Means for interconnecting the several passages with utility lines advantageously take the form of screwthreaded connection fittings, such as those indicated at 35, 36, and 37.
As previously indicated, the electrical conductivity measurement cell can be used in a variety of situations. The system of FIG. 4 is one example. It is more particularly described in my aforesaid copending application Serial Number 112,293, filed May 24, 1961, now Patent No. 3,111,392, entitled Electrical Conductivity Analyzer for Acid Gases.
This system is adapted to take samples of the at mosphere periodically, e.g. every half hour, on a continuing basis and to subject such samples to analyses in the electrical conductivity measurement cell of the foregoing figures, here designated 46, the results being recorded on a standard strip chart recorder, as indicated. All of this is done automatically.
A supply of a suitable reagent, usually water made very slightly acid by the addition of a small amount of dilute acid to guard against alkalinity, is maintained in a reservoir (indicated as such) for gravity feed by way of a conduit 41 to a charge-measuring chamber 42 located below such reservoir but above conductivity cell 40. Such charge-measuring chamber 42 preferably has an elongate, open-ended, upward continuation 43 of very small diameter, for example, a capillary tube rising through the height of the reservoir in conventional manner as an air vent.
A feature of this system resides in the fact that a normally open valve 44 is interposed in conduit 41 so that a hydrostatic balance will be achieved between reservoir and charge-measuring chamber and so that the latter will be normally filled and have provision for maintaining volume constant despite liquid contraction or expansion.
Valve 44 is a two-way valve as indicated making both inflow and outflow connections with conduit 41 and making an outflow connection with a conduit 45 leading into cell 40 by way of one branch of the T-fitting 35, FIG. 2. The normal setting of the valve establishes flow communication between both parts of conduit 41, as shown, while the alternative setting establishes flow communication between charge-measuring chamber 42 and conduit 45 by way of a common portion 41a of conduit 41. Valve 44 closes passage between charge-measuring chambe-r and conductivity measurement cell 40 when the passage between the reservoir and the charge-measuring chamber is open and vice versa.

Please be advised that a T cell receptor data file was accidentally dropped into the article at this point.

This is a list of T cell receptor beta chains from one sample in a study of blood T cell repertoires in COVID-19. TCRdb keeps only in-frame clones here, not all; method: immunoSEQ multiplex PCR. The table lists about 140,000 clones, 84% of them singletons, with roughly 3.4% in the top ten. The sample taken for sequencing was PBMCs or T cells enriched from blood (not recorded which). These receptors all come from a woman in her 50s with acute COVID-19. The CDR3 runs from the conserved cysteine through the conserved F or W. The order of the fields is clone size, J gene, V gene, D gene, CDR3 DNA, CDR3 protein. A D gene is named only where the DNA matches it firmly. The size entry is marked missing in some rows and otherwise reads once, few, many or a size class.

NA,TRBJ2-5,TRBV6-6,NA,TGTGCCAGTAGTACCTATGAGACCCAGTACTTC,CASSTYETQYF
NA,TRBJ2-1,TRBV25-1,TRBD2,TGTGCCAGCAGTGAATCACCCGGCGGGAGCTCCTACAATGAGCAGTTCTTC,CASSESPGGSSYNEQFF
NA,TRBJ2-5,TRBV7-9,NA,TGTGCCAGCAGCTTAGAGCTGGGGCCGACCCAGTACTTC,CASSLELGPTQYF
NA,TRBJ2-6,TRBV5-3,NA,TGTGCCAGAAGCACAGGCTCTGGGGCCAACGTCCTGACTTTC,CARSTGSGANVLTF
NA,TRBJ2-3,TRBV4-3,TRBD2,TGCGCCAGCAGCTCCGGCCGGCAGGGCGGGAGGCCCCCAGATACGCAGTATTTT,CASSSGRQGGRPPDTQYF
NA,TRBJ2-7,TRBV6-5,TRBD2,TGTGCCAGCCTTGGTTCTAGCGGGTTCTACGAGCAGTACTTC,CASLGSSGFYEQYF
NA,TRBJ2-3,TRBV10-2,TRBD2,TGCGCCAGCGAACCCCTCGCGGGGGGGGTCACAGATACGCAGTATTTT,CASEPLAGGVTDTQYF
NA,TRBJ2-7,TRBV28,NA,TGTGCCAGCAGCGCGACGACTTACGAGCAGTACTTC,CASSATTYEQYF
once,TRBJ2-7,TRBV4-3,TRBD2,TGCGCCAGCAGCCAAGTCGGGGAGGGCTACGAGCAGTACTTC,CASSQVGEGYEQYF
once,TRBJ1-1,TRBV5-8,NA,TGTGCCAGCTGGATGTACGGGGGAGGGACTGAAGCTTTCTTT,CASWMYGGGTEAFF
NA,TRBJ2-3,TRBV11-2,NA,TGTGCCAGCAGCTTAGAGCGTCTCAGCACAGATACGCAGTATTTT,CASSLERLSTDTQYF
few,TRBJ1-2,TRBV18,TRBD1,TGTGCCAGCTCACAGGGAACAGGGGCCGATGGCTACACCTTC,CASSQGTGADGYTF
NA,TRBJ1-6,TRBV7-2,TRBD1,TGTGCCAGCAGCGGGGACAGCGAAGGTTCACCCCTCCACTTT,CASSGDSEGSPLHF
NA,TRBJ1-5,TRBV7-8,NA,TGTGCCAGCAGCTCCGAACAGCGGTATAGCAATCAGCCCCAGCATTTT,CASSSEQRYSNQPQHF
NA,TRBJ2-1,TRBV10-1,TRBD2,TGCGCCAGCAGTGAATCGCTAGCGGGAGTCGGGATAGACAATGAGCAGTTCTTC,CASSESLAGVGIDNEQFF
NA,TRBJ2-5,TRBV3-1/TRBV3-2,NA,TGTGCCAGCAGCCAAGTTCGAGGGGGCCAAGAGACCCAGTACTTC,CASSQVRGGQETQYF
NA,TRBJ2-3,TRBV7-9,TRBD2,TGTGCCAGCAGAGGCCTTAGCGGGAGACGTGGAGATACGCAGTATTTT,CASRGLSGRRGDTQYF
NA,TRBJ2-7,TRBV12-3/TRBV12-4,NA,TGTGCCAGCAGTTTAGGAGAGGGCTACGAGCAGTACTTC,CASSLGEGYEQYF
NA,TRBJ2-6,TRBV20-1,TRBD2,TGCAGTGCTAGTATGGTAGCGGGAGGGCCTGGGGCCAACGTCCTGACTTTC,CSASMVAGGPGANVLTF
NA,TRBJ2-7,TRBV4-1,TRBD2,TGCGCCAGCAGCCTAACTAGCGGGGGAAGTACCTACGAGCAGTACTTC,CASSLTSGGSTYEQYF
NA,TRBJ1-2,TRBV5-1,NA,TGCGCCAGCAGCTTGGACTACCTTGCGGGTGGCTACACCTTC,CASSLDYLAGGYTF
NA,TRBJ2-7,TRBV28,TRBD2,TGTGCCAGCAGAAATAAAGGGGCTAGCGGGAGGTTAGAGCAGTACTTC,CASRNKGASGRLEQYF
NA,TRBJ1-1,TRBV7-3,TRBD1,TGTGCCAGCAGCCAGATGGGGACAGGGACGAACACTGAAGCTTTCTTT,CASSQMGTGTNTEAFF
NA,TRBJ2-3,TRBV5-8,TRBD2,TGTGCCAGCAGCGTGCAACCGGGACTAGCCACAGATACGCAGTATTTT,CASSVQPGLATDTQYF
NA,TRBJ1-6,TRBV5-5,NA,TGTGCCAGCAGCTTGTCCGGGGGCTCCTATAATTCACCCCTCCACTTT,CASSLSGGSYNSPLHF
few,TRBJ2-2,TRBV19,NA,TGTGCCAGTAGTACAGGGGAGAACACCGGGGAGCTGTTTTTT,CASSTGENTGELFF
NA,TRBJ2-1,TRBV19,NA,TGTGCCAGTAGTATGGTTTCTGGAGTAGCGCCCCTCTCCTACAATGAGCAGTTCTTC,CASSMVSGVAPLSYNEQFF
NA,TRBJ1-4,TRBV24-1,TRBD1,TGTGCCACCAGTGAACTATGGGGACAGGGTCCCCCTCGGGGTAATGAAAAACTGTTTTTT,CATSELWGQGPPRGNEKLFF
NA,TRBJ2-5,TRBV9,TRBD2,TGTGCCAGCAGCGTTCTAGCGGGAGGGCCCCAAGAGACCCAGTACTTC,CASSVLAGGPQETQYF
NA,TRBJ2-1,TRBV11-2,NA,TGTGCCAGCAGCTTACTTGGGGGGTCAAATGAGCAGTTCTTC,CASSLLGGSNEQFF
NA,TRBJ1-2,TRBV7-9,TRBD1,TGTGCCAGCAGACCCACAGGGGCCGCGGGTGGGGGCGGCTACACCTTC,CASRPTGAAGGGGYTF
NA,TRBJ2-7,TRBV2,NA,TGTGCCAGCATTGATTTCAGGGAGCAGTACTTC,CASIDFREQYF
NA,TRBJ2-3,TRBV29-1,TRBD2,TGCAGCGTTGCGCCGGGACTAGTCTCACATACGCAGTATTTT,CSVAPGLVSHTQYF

It will be realized that the action of the one two-way valve 44 can also be achieved, but at greater cost and inconvenience, by the provision of individual valves in individual conduits.
A measured charge of reagent 46 is introduced into the electrical conductivity measurement cell 40 from charge-measuring chamber 42 for each test performed. A tube 47 extends from the location where atmospheric air is to be sampled to connection with fitting 36, FIG. 2, of gas-introduction passage 21 of the cell. A gas-exhaust tube 48 extends from connection with fitting 37, FIG. 2, of gas-withdrawal passage 24 of cell 40 to a vacuum pump, as indicated, a gas meter being interposed in the line to indicate the volume of atmospheric air bubbled through the reagent 46 during operation of the vacuum pump for any given test.
Drainage of the used body of reagent from cell 40 following any given test is accomplished through drain line 49 under the control of a normally closed valve 50, such drain line being connected with the opposite branch of T-fitting 35, FIG. 2, of the cell.
Automatic control of the apparatus so far described is carried out in predetermined time sequence by any suitable programming system and any suitable control instrumentalities, for example, those illustrated and described in my aforereferred to application Serial Num- 112,293, now Patent 3,111,392.
Both the gas meter and the electrodes 26, FIG. 2, are electrically connected with a strip chart recorder, as indicated, so that correlated gas volume and electrical conductivity measurements are made continuously throughout each period of operation of the system. This arrangement is a conventional one, for example, there being provided in the gas meter a switch (not shown), which is closed each time a given volume of air passes through the meter and which, when closed, energizes a solenoidoperated pen (not shown) of the recorder.